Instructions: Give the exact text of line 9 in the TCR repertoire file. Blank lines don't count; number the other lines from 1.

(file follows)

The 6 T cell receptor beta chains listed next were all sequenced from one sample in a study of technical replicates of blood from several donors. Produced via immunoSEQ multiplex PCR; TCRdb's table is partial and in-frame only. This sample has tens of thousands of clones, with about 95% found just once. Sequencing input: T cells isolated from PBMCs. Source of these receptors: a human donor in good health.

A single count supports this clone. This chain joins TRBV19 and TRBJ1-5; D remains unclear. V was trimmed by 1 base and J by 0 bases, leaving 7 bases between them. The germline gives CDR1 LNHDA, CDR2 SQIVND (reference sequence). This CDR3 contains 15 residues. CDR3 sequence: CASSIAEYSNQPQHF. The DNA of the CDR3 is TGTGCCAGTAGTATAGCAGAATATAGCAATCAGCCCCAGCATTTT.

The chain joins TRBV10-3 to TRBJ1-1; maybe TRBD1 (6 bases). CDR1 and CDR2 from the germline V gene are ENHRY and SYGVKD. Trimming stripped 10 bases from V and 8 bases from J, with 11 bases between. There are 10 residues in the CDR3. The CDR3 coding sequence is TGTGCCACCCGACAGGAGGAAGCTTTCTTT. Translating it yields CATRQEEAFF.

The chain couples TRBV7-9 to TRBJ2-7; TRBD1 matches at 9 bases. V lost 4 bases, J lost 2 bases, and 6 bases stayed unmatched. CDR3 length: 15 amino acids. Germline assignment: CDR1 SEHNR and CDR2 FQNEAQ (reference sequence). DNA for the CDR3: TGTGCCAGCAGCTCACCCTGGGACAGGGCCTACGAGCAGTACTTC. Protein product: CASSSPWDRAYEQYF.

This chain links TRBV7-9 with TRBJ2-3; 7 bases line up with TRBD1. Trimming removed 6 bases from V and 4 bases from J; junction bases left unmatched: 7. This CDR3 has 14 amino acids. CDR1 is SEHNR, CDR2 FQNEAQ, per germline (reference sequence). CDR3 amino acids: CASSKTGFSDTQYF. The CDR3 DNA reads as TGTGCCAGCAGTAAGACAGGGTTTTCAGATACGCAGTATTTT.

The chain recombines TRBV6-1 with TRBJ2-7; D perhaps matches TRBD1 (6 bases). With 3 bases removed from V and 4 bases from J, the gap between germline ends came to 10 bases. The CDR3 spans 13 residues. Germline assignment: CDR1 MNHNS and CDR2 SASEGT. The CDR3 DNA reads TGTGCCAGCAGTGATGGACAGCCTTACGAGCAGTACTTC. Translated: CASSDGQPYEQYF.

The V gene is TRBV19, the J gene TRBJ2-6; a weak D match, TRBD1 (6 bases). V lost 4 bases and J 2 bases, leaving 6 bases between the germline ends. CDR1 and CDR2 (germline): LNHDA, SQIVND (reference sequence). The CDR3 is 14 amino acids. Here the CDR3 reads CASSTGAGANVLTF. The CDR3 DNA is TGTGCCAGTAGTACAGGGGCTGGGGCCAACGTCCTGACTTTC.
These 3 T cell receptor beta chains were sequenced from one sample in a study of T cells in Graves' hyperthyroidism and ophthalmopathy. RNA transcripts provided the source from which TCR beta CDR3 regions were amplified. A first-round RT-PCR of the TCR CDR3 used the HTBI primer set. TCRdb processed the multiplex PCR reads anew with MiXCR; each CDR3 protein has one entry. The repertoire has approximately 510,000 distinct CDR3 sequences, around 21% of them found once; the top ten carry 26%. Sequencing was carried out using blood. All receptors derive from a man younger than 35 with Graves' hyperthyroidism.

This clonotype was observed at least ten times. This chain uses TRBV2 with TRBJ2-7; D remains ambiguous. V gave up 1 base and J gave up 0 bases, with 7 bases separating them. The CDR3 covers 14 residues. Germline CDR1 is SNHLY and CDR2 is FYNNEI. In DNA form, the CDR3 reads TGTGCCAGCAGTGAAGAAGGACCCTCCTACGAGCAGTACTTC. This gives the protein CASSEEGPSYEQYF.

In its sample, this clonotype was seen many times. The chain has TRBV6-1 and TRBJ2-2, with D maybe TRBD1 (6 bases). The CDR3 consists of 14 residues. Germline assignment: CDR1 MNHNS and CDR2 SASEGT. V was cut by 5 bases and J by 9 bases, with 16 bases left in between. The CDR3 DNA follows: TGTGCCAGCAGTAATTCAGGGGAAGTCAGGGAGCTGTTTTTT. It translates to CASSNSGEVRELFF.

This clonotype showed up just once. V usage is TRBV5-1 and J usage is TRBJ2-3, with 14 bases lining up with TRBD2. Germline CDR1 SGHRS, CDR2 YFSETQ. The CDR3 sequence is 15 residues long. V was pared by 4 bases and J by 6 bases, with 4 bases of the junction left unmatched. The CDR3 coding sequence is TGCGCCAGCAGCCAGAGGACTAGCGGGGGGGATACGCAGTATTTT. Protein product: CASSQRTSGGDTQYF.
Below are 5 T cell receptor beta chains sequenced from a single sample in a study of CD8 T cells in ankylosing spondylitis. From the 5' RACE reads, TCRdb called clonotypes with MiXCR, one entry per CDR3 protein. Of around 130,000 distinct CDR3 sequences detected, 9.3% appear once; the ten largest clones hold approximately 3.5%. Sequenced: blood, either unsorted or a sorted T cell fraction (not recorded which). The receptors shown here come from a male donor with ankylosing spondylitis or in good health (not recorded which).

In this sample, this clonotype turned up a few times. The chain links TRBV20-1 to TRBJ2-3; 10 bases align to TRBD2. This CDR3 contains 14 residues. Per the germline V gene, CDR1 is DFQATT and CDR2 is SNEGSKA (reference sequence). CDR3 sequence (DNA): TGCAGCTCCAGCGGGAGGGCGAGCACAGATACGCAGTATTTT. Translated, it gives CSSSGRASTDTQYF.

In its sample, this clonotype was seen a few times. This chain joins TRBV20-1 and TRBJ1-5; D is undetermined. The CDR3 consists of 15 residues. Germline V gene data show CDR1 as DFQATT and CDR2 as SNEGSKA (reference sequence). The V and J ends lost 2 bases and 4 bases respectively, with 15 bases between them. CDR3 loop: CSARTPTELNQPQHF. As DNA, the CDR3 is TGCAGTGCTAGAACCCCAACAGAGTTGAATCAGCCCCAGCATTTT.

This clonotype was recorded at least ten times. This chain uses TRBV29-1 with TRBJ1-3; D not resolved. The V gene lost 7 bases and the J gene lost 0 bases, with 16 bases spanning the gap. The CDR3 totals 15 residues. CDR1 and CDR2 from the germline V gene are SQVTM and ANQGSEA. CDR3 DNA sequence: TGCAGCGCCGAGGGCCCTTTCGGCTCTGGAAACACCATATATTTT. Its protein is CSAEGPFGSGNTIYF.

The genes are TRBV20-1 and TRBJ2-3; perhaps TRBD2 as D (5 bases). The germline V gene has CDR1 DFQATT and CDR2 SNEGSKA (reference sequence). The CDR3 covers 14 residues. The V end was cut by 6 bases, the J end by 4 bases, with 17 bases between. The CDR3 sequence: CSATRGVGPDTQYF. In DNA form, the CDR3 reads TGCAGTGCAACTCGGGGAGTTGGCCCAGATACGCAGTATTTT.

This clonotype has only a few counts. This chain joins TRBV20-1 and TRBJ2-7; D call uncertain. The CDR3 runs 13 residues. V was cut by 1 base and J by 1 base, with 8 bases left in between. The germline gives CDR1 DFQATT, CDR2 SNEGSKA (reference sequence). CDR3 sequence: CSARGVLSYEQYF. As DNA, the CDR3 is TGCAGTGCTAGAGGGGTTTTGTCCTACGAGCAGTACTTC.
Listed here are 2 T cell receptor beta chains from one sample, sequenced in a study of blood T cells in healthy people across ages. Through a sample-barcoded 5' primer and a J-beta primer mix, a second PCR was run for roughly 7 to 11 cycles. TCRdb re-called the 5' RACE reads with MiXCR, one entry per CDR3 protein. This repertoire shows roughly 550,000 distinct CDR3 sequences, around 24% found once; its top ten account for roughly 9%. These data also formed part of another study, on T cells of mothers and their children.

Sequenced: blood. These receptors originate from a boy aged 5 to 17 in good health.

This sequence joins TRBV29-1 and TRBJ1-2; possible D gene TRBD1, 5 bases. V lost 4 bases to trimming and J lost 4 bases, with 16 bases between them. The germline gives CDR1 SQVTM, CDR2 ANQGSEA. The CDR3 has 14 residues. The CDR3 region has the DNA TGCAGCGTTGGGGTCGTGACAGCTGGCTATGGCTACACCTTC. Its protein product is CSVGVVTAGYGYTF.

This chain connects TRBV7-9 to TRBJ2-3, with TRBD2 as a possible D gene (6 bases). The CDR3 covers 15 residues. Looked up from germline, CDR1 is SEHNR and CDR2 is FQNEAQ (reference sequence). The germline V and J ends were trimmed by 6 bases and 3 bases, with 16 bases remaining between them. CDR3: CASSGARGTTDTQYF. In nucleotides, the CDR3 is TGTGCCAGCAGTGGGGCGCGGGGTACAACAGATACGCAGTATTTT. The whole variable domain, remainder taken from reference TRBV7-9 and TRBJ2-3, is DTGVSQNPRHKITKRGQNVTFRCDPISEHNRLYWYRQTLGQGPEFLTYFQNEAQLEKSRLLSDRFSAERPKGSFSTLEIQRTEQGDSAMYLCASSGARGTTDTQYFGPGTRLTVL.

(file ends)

This clonotype was observed at least ten times. This chain uses TRBV2 with TRBJ2-7; D remains ambiguous. V gave up 1 base and J gave up 0 bases, with 7 bases separating them. The CDR3 covers 14 residues. Germline CDR1 is SNHLY and CDR2 is FYNNEI. In DNA form, the CDR3 reads TGTGCCAGCAGTGAAGAAGGACCCTCCTACGAGCAGTACTTC. This gives the protein CASSEEGPSYEQYF.